Congress demands to know how far Mar-A-Lago VA scandal really goes

9927

Rep. Mark Takano wants to know just how many more wealthy Mar-a-Lago members are trying to influence policy at the Department of Veterans Affairs.

The House Veterans' Affairs Committee is broadening its investigation into the growing scandal around wealthy members of Trump's Mar-a-Lago resort who have exerted undue influence on American veterans policy, despite having no official government position and no experience with veterans issues.

Until recently, the scandal centered around three Mar-a-Lago members in particular — but a recent report from ProPublica offered evidence that the problem was even more widespread.

That's why Rep. Mark Takano (D-CA), chair of the Veterans' Affairs Committee, sent a letter Thursday afternoon to the Department of Veterans Affairs demanding to know just how deep the corruption goes.

Advertisement
Loading...

ProPublica reported that a cosmetic dentist with no known experience in government or the military wrote a note on Mar-a-Lago stationary to Trump (whom the dentist affectionately referred to as "King"), advocating for a new committee to partner with the American Dental Association to oversee federal spending related to veterans, Native Americans, and poor children.

Trump not only read the letter, but also apparently ordered his staff to send the letter to the head of the Veterans Affairs department.

In his letter to the VA, Takano demanded any and all documents the department has that indicate influence from Mar-a-Lago. Takano told the department to turn over "any documents or communications on stationary bearing the name, 'The Mar-a-Lago Club,'' as well as any and all "documents or communications sent or received from members or associates of the Mar-a-Lago Club in the possession of the Department."

Takano wrote that he is alarmed by the volume of influence peddling by wealthy Mar-a-Lago elites "over policy, personnel, and program decisions of the Department of Veterans Affairs." Trump often spends long weekends at the club he still owns and where members — who must pay hundreds of thousands of dollars to join the club — have intimate access to him and his advisers.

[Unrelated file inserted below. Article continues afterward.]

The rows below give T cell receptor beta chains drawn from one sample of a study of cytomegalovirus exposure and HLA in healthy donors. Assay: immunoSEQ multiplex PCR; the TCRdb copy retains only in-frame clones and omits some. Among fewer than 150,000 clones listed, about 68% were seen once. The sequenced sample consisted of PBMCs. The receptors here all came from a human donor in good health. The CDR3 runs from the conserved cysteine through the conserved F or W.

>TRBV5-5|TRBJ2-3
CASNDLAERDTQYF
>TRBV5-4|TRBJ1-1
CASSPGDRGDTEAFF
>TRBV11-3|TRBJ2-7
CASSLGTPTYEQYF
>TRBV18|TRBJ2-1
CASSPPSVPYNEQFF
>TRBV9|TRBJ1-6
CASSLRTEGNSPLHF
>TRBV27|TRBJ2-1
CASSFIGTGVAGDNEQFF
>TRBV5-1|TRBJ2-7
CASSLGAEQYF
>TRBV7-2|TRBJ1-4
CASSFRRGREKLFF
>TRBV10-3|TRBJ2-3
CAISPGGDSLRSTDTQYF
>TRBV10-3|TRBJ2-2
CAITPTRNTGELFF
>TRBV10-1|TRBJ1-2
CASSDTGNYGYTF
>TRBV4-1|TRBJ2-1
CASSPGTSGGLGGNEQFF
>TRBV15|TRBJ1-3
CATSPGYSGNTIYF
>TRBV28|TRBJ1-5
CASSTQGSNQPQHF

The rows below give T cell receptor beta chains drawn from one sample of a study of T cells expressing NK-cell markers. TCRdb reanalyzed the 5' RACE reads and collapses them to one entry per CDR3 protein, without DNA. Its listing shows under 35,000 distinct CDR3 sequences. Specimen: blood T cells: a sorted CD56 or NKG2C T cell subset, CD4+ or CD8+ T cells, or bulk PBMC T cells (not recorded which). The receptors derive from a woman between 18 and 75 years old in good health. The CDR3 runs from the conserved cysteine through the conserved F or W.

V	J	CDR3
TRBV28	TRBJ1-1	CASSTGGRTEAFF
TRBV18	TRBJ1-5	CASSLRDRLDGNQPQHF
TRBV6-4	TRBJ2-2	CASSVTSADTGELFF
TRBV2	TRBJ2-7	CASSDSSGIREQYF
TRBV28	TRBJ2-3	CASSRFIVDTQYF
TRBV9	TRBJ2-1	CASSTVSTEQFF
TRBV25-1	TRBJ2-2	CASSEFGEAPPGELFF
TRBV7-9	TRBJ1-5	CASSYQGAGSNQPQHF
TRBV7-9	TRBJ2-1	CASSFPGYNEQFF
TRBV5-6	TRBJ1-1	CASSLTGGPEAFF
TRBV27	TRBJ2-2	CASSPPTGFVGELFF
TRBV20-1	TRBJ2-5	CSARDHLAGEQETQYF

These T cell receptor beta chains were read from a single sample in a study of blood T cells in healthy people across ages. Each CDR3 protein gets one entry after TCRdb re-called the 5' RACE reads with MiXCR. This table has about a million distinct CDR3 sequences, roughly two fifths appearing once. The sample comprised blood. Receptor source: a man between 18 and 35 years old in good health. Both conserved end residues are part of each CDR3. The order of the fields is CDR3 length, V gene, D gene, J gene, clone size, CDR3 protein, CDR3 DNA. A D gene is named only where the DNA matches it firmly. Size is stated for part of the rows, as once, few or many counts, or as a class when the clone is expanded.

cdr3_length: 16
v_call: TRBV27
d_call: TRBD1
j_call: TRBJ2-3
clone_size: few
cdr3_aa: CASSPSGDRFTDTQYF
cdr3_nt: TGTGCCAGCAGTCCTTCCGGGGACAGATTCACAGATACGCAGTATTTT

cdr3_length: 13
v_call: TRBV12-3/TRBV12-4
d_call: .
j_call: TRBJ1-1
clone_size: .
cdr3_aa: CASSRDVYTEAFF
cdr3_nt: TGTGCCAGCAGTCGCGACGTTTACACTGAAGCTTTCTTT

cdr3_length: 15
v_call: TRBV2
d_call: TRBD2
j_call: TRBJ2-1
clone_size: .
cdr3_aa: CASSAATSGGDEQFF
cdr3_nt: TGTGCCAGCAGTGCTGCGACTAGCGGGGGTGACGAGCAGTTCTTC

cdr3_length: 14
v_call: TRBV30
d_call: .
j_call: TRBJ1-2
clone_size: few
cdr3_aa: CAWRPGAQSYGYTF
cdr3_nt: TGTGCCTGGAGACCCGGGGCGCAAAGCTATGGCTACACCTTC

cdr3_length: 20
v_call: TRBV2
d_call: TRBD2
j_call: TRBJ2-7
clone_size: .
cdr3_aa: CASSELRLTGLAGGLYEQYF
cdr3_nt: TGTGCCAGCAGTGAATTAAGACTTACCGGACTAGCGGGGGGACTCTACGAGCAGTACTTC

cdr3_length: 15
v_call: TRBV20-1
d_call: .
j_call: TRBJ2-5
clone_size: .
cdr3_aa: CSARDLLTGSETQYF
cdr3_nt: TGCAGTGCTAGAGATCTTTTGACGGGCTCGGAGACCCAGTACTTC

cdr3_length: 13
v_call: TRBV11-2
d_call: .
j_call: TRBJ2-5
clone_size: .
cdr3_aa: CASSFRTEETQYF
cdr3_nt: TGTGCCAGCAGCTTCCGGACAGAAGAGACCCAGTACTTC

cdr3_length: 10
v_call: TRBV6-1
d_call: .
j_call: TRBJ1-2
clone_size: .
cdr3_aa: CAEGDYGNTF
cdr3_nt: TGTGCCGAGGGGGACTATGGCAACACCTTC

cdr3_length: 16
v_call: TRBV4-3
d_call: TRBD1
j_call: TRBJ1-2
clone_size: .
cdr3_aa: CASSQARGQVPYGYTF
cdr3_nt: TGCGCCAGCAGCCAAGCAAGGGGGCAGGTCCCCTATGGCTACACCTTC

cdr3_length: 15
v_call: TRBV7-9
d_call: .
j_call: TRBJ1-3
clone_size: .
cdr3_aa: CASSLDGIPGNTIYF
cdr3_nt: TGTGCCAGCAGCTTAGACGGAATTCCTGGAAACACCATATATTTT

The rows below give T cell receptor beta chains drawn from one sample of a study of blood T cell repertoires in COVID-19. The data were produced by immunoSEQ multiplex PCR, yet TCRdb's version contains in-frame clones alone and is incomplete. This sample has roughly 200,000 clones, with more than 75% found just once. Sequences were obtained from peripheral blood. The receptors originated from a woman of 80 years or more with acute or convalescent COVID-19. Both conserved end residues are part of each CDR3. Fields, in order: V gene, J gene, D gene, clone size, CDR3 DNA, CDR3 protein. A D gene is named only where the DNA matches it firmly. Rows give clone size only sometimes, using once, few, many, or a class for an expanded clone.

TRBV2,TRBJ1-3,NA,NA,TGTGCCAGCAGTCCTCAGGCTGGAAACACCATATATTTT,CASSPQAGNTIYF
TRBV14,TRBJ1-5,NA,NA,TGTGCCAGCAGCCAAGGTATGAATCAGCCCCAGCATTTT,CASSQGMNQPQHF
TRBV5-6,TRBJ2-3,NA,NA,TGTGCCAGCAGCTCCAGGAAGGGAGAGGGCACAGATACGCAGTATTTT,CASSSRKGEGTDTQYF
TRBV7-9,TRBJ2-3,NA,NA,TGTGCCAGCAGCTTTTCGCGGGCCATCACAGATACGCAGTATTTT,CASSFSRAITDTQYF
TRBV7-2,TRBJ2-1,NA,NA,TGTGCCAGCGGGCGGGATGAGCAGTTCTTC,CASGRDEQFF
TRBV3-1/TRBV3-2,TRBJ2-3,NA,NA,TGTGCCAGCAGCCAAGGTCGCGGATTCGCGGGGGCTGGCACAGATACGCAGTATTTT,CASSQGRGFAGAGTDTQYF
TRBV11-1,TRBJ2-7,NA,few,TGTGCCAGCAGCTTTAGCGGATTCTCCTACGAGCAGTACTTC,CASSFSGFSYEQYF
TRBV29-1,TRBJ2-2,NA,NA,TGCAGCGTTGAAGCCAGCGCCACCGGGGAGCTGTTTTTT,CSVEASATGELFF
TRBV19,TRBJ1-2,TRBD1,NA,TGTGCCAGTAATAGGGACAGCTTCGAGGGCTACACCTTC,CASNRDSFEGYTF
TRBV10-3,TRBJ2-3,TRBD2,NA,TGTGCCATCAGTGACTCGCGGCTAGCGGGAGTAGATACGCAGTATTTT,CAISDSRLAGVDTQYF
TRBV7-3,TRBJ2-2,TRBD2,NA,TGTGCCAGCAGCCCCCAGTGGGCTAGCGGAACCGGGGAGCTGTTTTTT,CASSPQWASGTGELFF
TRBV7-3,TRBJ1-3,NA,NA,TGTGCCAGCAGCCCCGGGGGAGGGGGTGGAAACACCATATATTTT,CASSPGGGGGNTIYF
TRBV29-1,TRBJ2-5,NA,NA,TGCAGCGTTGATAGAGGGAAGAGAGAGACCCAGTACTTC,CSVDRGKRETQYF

Prior to this new development, Takano was already investigating the so-called "Mar-a-Lago three," a triumvirate of members who seemed to exert influence over the VA despite having no official position within the government. According to a previous ProPublica investigation, the men — Ike Perlmutter (chairman and CEO of Marvel Entertainment), Bruce Moskowitz (a doctor), and Marc Sherman (an attorney) — reviewed confidential, multi-billion projects on record-keeping, even though none of the men have any relevant experience.

In 2018, voters demanded that Trump and his culture of corruption be held accountable. Takano is heeding that call, and veterans groups are praising the effort.

The committee's work "is absolutely crucial to getting to the bottom of this, and all veterans should encourage him to continue," Jon Soltz, chairman and co-founder of Vote Vets, told Shareblue Media. While Vote Vets has its own lawsuit regarding this matter, Soltz added, "congressional oversight is indispensable."

Unfortunately, Takano said, rather than cooperate with Congress, the Trump administration "keeps stonewalling our document request."

"It's time for transparency — our veterans deserve to know who is making their healthcare decisions," Takano said.

Published with permission of The American Independent.